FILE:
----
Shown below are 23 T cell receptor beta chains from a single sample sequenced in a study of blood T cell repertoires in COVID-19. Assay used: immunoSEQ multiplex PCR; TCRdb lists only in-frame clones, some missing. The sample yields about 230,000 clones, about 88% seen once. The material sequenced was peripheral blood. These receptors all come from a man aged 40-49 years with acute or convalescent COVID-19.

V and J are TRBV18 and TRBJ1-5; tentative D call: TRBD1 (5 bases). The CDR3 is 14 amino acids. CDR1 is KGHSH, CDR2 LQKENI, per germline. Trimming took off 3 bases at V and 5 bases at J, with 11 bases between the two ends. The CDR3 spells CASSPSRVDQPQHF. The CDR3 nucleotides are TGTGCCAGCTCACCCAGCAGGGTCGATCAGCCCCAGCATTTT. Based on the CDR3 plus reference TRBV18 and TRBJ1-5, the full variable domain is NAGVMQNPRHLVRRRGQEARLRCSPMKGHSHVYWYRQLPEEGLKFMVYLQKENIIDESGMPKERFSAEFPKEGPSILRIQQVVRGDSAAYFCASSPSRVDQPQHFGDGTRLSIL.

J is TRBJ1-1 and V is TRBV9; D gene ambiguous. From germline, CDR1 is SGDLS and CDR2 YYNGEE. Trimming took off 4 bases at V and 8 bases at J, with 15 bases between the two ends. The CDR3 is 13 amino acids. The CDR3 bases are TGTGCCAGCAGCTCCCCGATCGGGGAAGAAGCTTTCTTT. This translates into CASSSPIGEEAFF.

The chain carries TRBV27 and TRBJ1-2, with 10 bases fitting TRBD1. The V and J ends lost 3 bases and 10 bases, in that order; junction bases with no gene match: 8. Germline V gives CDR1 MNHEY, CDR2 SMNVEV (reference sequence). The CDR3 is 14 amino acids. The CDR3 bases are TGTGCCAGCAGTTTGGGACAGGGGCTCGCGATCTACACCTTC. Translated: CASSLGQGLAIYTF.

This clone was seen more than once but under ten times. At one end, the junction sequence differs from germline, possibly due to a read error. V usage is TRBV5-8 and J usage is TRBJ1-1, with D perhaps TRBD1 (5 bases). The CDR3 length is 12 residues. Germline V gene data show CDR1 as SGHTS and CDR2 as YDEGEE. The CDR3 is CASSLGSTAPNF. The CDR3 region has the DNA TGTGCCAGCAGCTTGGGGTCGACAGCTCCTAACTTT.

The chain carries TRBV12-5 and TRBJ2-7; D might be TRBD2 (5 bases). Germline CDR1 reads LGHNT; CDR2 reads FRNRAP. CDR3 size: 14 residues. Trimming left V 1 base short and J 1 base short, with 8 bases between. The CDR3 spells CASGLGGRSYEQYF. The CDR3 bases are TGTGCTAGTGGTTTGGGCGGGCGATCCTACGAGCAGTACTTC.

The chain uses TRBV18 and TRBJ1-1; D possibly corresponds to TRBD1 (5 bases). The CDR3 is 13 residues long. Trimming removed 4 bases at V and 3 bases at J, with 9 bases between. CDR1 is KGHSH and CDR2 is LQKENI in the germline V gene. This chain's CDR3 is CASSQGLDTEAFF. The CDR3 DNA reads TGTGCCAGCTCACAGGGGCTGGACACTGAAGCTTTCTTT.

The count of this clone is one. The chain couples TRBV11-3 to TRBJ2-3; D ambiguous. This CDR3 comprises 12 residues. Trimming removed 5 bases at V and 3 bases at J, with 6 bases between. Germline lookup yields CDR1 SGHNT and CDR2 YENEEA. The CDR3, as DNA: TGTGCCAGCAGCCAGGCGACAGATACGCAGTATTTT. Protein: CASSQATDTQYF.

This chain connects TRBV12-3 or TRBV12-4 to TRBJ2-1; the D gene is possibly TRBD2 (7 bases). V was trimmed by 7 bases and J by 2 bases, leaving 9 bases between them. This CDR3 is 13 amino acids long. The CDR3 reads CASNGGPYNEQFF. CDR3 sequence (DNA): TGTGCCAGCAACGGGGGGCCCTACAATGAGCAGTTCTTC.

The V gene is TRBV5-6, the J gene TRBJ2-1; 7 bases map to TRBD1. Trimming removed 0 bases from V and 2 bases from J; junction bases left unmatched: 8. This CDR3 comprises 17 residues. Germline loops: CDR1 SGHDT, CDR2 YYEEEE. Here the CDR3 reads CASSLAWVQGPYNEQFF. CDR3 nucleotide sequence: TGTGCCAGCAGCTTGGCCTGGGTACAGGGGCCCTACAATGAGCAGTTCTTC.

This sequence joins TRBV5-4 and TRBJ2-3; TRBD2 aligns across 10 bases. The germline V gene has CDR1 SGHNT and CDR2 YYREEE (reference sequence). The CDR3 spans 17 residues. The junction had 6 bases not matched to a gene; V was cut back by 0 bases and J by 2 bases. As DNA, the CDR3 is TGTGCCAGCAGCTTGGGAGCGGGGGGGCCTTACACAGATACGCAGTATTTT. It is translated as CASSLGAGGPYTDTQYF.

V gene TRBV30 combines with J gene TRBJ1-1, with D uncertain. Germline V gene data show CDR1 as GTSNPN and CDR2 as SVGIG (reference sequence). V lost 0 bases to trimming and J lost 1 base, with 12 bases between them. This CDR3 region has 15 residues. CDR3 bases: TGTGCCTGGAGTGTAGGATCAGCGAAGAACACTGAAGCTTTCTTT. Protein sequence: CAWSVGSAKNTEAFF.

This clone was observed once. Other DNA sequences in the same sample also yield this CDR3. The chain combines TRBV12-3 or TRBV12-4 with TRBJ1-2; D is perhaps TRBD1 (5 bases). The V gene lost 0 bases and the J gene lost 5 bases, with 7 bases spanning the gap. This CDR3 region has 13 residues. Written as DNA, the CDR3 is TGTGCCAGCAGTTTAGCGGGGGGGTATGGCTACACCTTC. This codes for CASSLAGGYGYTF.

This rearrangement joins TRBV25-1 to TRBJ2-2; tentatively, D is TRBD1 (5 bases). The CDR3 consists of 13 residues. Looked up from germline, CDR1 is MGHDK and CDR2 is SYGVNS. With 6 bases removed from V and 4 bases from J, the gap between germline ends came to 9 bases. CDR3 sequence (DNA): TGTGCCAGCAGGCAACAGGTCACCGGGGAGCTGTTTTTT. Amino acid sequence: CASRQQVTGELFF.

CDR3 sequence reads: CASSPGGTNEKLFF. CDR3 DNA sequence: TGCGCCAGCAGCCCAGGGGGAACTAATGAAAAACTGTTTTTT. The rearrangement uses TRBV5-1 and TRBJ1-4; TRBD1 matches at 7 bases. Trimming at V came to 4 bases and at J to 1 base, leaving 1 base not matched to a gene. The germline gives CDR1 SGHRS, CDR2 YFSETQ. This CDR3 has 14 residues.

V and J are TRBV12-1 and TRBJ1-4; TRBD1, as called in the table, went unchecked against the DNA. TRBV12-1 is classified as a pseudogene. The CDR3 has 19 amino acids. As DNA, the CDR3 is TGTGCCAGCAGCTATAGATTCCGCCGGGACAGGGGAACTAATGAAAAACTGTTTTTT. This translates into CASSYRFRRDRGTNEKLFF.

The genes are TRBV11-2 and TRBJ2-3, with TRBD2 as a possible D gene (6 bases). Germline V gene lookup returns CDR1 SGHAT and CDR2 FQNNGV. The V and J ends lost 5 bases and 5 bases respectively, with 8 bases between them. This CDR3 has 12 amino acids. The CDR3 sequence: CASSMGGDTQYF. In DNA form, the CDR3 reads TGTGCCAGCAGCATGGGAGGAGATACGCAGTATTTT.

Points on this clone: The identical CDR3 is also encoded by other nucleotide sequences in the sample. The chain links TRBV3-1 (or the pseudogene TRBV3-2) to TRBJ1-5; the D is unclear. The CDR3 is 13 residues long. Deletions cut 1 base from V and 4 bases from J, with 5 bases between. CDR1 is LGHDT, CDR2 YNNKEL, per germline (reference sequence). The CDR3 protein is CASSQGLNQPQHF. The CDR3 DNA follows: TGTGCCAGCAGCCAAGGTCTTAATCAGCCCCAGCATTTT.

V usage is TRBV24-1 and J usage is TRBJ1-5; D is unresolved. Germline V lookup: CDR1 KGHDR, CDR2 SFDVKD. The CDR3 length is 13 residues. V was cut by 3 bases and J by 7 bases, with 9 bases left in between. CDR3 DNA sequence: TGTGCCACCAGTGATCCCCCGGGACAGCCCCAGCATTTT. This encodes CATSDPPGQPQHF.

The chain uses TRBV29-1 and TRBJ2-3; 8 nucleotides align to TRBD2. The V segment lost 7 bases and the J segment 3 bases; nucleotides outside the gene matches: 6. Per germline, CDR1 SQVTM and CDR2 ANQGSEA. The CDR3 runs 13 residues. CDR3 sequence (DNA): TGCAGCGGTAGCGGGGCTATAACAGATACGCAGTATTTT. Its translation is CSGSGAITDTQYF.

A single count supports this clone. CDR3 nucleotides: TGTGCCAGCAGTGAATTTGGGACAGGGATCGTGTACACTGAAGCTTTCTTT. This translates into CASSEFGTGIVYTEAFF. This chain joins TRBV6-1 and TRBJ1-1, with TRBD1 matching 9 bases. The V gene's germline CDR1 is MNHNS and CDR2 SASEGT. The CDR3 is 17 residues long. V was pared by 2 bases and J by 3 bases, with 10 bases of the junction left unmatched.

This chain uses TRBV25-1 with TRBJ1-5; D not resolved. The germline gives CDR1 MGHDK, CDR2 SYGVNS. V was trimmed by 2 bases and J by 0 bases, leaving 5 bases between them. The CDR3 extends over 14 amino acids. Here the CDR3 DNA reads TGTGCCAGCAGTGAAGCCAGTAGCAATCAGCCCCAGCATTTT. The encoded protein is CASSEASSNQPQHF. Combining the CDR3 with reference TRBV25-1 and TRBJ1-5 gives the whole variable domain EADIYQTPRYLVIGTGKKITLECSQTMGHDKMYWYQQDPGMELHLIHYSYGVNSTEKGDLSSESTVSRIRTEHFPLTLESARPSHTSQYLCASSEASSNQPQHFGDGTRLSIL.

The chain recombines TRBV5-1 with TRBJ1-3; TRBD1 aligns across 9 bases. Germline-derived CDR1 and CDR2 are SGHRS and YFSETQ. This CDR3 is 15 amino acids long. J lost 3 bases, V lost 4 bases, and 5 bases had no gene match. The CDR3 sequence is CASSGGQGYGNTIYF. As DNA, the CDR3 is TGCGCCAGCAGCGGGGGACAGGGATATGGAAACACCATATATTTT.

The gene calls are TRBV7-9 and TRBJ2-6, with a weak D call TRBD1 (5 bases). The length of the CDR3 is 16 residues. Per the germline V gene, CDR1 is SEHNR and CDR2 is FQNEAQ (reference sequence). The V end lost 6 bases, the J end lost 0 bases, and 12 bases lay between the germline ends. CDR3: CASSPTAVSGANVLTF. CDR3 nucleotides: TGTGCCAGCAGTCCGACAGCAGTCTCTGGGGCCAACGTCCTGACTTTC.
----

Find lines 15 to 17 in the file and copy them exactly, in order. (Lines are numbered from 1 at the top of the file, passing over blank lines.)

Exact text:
CDR3 sequence reads: CASSPGGTNEKLFF. CDR3 DNA sequence: TGCGCCAGCAGCCCAGGGGGAACTAATGAAAAACTGTTTTTT. The rearrangement uses TRBV5-1 and TRBJ1-4; TRBD1 matches at 7 bases. Trimming at V came to 4 bases and at J to 1 base, leaving 1 base not matched to a gene. The germline gives CDR1 SGHRS, CDR2 YFSETQ. This CDR3 has 14 residues.

V and J are TRBV12-1 and TRBJ1-4; TRBD1, as called in the table, went unchecked against the DNA. TRBV12-1 is classified as a pseudogene. The CDR3 has 19 amino acids. As DNA, the CDR3 is TGTGCCAGCAGCTATAGATTCCGCCGGGACAGGGGAACTAATGAAAAACTGTTTTTT. This translates into CASSYRFRRDRGTNEKLFF.

The genes are TRBV11-2 and TRBJ2-3, with TRBD2 as a possible D gene (6 bases). Germline V gene lookup returns CDR1 SGHAT and CDR2 FQNNGV. The V and J ends lost 5 bases and 5 bases respectively, with 8 bases between them. This CDR3 has 12 amino acids. The CDR3 sequence: CASSMGGDTQYF. In DNA form, the CDR3 reads TGTGCCAGCAGCATGGGAGGAGATACGCAGTATTTT.